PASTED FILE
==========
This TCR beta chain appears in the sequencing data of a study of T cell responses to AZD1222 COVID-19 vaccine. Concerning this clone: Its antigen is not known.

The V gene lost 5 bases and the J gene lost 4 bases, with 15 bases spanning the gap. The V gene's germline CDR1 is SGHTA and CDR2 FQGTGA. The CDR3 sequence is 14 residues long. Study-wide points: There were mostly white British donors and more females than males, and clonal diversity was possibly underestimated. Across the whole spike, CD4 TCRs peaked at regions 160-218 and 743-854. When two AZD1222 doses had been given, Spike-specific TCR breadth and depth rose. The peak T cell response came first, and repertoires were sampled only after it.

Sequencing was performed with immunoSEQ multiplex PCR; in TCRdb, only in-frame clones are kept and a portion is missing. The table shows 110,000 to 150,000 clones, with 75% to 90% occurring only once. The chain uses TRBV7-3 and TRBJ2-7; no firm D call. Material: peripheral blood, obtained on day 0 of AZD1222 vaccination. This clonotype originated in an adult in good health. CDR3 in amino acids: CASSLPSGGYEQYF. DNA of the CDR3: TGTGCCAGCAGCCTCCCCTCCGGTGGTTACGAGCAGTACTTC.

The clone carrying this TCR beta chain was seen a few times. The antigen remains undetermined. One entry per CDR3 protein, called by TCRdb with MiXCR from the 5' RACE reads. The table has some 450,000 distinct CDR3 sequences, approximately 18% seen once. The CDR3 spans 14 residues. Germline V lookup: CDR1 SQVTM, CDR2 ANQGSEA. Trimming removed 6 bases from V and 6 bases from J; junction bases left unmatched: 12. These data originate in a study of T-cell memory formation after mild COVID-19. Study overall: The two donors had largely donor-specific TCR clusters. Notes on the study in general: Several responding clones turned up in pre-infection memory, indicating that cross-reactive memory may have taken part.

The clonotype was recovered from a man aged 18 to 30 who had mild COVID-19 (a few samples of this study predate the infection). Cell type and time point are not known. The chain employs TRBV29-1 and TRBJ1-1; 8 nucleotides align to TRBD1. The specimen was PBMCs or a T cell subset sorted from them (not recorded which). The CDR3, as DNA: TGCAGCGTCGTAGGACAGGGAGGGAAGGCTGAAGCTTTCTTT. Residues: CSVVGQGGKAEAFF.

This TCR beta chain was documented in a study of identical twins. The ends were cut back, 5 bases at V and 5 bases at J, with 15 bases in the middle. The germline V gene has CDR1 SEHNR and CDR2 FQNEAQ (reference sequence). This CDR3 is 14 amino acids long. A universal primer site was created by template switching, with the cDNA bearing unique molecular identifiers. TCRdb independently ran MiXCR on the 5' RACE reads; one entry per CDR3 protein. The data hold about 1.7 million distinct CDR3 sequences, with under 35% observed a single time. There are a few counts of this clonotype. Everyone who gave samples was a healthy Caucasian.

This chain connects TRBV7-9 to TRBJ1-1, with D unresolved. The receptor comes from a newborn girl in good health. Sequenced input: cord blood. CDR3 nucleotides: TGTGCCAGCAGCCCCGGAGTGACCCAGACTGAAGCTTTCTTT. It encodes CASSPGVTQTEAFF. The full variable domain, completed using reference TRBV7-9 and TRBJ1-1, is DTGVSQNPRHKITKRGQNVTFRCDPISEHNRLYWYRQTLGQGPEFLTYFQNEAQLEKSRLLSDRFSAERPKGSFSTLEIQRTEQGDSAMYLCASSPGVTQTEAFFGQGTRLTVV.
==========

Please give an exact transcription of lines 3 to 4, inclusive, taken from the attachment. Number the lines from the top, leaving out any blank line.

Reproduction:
Sequencing was performed with immunoSEQ multiplex PCR; in TCRdb, only in-frame clones are kept and a portion is missing. The table shows 110,000 to 150,000 clones, with 75% to 90% occurring only once. The chain uses TRBV7-3 and TRBJ2-7; no firm D call. Material: peripheral blood, obtained on day 0 of AZD1222 vaccination. This clonotype originated in an adult in good health. CDR3 in amino acids: CASSLPSGGYEQYF. DNA of the CDR3: TGTGCCAGCAGCCTCCCCTCCGGTGGTTACGAGCAGTACTTC.

The clone carrying this TCR beta chain was seen a few times. The antigen remains undetermined. One entry per CDR3 protein, called by TCRdb with MiXCR from the 5' RACE reads. The table has some 450,000 distinct CDR3 sequences, approximately 18% seen once. The CDR3 spans 14 residues. Germline V lookup: CDR1 SQVTM, CDR2 ANQGSEA. Trimming removed 6 bases from V and 6 bases from J; junction bases left unmatched: 12. These data originate in a study of T-cell memory formation after mild COVID-19. Study overall: The two donors had largely donor-specific TCR clusters. Notes on the study in general: Several responding clones turned up in pre-infection memory, indicating that cross-reactive memory may have taken part.